- The Washington Times - Friday, April 15, 2016

Nicklas Backstrom didn’t have to think hard to figure out the reason the Washington Capitals won their playoff opener.

It was because of their penalty kill unit, which effectively shut down the Philadelphia Flyers during the first period.

“If they score there, it’s a totally different game, but we kept it together there and then we started playing better five-on-five, too,” Backstrom said. “That’s the way we have to do it this series.”

The Capitals won Game 1 of their first-round series against the Flyers, 2-0, on a power-play goal and an even-strength goal that hit the back of the net seven seconds after four-on-four play ended.

Yet it was their penalty kill that prevented them from falling behind in the first period and effectively told the Flyers they’d have to work much harder if they wanted to get on the scoreboard.

“A couple big blocks, big saves, just guys working their tails off,” defenseman John Carlson said. “That’s what you need. It’s not easy to step in front of one-timers all the time. When guys pay the price and work as hard as they did, they deserve a lot of credit for that.”

SEE ALSO: Defense, shot-blocking help Braden Holtby pick up third career playoff shutout

The Capitals found themselves down a man early, when Carlson was sent to the penalty box at 3:30 of the first period for a hooking call on the Flyers‘ Jakub Voracek. The Flyers couldn’t set up their power play — the sequence’s greatest offense was when the Capitals‘ Justin Williams wasted several seconds by skating around in the attacking zone — and managed just two shots on goal.

Washington turned the Flyers aside twice more in the period, first with Brooks Orpik heading to the box at 7:50 for an illegal check to the head of Nick Cousins and then when Orpik returned after he was called for interference on Cousins at 14:14.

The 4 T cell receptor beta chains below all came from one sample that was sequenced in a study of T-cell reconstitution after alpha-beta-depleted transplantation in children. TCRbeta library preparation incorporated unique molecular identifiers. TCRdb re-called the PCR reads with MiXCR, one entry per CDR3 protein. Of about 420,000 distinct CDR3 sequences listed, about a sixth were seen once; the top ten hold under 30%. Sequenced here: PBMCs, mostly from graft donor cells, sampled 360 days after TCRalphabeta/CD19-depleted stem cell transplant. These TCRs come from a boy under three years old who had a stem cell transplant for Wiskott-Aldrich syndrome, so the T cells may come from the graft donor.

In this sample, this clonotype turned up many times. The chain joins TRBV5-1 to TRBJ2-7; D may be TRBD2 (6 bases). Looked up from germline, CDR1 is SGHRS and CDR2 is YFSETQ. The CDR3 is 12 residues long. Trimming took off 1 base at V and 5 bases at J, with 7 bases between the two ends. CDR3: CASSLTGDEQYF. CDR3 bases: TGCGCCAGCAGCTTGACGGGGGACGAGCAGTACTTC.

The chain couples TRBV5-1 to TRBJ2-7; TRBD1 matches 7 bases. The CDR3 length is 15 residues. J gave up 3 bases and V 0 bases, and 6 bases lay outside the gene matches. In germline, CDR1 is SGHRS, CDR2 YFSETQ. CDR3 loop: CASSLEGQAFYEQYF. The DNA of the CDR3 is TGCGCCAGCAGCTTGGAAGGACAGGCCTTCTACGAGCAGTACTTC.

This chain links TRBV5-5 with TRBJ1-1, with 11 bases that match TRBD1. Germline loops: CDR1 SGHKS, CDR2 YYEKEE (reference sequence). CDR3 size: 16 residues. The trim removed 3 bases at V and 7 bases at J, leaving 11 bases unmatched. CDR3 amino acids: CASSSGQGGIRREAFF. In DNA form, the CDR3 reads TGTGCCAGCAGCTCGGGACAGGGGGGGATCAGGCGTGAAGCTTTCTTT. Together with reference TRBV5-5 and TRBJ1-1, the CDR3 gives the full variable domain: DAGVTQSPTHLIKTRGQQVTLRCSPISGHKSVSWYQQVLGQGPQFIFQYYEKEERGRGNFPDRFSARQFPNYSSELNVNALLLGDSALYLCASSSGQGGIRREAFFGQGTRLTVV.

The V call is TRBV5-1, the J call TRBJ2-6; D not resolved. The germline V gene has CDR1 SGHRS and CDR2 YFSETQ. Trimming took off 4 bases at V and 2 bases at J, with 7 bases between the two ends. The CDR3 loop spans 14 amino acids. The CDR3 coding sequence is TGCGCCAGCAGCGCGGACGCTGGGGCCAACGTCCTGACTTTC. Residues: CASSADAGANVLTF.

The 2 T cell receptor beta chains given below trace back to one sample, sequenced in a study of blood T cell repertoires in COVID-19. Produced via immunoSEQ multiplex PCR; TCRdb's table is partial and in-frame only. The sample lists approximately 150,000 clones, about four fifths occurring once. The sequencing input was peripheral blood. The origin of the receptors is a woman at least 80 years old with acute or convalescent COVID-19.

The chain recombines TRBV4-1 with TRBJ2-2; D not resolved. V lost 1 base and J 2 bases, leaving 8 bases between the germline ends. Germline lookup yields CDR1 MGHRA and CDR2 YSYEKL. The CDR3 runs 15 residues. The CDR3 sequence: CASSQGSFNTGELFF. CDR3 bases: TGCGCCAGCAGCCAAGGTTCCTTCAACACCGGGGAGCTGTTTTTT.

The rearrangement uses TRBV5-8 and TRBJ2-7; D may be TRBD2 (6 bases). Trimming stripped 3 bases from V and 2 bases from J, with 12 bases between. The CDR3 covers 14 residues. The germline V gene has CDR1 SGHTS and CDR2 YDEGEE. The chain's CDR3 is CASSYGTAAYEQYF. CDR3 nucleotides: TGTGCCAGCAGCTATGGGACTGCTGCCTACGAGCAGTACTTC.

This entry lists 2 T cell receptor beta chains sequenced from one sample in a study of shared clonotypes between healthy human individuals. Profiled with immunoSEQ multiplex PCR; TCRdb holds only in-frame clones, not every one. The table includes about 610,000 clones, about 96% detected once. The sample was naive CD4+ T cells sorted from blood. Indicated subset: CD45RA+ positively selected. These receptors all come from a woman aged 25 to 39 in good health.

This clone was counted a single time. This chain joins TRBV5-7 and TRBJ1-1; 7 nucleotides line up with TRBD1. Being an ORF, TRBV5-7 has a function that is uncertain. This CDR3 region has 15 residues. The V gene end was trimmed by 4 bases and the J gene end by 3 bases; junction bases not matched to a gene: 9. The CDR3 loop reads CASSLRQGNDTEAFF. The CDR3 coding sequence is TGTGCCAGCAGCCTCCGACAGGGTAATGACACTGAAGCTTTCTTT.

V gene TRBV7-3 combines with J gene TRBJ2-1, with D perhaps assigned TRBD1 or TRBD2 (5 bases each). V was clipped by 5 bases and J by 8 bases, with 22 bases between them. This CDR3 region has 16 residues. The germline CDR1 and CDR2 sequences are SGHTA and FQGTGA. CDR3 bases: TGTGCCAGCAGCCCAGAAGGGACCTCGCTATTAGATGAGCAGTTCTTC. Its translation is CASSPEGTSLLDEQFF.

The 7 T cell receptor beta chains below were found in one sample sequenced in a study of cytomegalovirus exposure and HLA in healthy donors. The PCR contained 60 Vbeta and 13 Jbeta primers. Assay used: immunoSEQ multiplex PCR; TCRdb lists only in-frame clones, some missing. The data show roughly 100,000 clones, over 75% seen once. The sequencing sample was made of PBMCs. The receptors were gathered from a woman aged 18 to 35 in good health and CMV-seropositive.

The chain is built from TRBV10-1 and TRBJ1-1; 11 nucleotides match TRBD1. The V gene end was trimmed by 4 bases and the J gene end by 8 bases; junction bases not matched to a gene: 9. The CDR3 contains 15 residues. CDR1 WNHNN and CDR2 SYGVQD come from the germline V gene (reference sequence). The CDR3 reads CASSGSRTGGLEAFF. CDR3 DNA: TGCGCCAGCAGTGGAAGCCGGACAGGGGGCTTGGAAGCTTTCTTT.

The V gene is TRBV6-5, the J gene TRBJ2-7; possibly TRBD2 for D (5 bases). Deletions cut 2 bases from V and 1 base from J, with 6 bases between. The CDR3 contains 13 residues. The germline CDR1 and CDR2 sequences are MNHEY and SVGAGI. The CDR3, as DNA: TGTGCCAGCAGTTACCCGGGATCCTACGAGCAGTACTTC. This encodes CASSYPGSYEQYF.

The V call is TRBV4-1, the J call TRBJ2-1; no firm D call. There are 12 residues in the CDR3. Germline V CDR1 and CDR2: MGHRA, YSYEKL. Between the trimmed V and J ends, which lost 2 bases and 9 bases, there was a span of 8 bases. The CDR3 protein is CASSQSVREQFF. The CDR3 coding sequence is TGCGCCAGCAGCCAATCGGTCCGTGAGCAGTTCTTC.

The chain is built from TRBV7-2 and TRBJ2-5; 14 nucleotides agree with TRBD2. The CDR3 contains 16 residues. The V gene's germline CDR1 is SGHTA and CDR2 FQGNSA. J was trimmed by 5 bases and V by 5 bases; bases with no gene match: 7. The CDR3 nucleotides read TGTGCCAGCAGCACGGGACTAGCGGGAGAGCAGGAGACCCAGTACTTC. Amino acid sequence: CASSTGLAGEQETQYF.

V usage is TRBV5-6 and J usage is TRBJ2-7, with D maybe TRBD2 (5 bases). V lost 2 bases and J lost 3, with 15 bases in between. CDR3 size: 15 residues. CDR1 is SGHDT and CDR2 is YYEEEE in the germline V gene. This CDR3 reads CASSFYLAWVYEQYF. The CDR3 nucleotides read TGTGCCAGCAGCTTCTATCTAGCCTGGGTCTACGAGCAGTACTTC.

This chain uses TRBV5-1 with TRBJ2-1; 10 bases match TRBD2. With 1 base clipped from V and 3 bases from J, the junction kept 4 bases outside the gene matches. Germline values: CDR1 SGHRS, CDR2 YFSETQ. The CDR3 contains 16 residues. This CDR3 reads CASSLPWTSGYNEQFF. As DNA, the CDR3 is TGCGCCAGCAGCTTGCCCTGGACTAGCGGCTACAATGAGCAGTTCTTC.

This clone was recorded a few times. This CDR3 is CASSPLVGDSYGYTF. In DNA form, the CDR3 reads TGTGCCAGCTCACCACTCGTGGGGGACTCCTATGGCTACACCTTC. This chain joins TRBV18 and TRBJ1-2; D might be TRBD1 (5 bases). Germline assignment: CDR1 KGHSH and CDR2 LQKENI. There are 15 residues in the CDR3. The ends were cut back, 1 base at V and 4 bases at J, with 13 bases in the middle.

Philadelphia took two shots on goal during its second power play — a dangler that Brayden Schenn tried to wrist in and Voracek’s rebound try — and another on its third, but none cracked Braden Holtby, who finished with 19 saves and a clean sheet for his third career playoff shutout.

“I believe I should make those stops every time,” said Holtby, referring to the pair of stops. “Hopefully, at that point of the game, it shows I’m prepared to the rest of the bench, and all you can really ask for is an opportunity to start to contribute to the way the game’s going to play out.”

The Capitals have long been celebrated for their power play, which went just 1-for-6 on Carlson’s second period goal, but it was their penalty kill unit that was comparatively more successful this past season.

Washington withstood 85.2 percent of its disadvantages, including all 13 over its last five games, to rank second in the league, behind only the Anaheim Ducks.

“It’s a momentum swing when you can come back in after a [first] period like that and weather it,” said Jay Beagle, who scored the second goal. “That’s what we did. We weathered it and knew that now we had the momentum. We felt good going back into the second.”

Holtby said the Capitals were prepared for the Flyers‘ power play because of recent film sessions, but said the task now gets tougher. He expected Philadelphia to make adjustments in practice on Friday, then to return on Saturday having found a way it believes will be successful.

“Because it worked tonight, it’s going to be even harder next game because they’re going to make adjustments,” Holtby said. “It’s a cat-and-mouse game now.”

Sign up for Daily Newsletters

Copyright © 2019 The Washington Times, LLC. Click here for reprint permission.

The Washington Times Comment Policy

The Washington Times welcomes your comments on Spot.im, our third-party provider. Please read our Comment Policy before commenting.


Click to Read More and View Comments

Click to Hide